Middle Eastern indie rock band Mashrou’ Leila have announced they are disbanding over online abuse, drawing tributes from fans and rights activists who say it will result in the loss of a voice rare public for LGBTQ+ rights in the region.
Lead singer Hamed Sinno, who is openly gay, told the Lebanese podcast ‘Sardinia After Dinner’ that the band made the decision after persistent harassment on social media.
“It put a lot of pressure on us,” Sinno told the podcast.
“We couldn’t keep working and creating like this.”
Sinno formed the band with six others while studying at the American University of Beirut in 2008.
Mashrou’ Leila has performed around the world, with her lyrics addressing bigotry, gender equality and homophobia, and is well known as a champion for LGBTQ+ rights.
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But he faced frequent interruptions to his concerts, including an outright ban on playing in Jordan.
Most countries in the Middle East do not tolerate open celebrations of LGBTQ+ life, with many citizens criminalizing lesbian, gay and transgender people.
In 2019, the Lebanese festival in Byblos canceled a Mashrou’ Leila concert “to avoid bloodshed” after it was accused of blasphemy by religious leaders and threatened with death on social media.
And, in 2017, Egypt arrested dozens in a crackdown after fans raised a rainbow flag at a band concert in Cairo, a rare public show of support for rights. LGBTQ+.
The “separate” LGBTQ+ lifeline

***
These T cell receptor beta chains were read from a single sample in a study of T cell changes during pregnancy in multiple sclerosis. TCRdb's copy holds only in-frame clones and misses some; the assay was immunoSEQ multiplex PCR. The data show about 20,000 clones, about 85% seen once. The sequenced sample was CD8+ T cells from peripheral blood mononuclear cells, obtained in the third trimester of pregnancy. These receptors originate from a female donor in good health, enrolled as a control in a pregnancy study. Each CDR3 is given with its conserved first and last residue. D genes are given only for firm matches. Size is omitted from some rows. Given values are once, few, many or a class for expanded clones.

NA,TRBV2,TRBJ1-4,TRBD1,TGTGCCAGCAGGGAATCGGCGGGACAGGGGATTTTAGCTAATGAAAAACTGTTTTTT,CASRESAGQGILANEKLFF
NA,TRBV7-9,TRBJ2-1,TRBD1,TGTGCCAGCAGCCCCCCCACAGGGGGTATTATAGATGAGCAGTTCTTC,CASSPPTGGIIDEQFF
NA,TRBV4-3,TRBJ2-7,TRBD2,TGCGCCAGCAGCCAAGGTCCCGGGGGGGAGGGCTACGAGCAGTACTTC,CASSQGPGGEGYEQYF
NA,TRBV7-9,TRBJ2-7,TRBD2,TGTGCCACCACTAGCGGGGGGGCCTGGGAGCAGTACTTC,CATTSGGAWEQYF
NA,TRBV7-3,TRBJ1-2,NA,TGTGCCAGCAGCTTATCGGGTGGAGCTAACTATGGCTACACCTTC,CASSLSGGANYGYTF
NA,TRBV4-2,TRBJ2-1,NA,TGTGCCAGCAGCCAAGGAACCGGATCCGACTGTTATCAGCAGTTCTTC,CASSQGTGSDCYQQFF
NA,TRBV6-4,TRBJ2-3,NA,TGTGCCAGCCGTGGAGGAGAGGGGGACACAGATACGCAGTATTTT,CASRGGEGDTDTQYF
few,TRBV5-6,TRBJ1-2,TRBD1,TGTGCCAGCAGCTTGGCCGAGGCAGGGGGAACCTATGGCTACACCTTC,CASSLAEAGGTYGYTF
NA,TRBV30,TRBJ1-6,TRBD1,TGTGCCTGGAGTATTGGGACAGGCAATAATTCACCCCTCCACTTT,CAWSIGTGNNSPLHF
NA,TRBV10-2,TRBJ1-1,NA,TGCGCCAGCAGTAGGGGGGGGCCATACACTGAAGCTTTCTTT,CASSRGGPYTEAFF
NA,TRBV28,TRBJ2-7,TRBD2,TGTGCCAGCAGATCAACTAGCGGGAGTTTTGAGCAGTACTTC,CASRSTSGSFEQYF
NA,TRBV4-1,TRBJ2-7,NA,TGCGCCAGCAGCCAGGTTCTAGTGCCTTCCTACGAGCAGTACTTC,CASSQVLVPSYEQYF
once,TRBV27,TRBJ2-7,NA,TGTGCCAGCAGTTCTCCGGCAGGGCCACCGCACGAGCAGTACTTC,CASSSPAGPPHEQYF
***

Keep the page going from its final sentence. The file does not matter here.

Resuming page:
Fans and LGBTQ+ rights groups mourned the end of the group.
“For gay people in the MENA region, this sends a horrifying message,” said Hussein Cheaito, a Lebanese human rights activist and development economist.
“The lifelines we have created for ourselves, through art and otherwise, are cut.”
Activist, Chrystine Mhanna, said the decision to disband the group reflected the high levels of hate speech often directed at LGBTQ+ public figures in the Middle East.
“We can’t ask you to fight, but we would like to take this opportunity to talk more about freedom and how this country [Lebanon] loses every ounce of it day after day,” Mhanna told the Thomson Reuters Foundation.
Band member Haig Papazian described the impact of criticism and repression in the Middle East in an article published in The Guardian newspaper earlier this year.
“Since we formed in Lebanon 10 years ago, our music seems to have created controversy as an indie rock band that has remained steadfast in support of gay rights and criticism of society and politics. Lebanese,” Papazian said.
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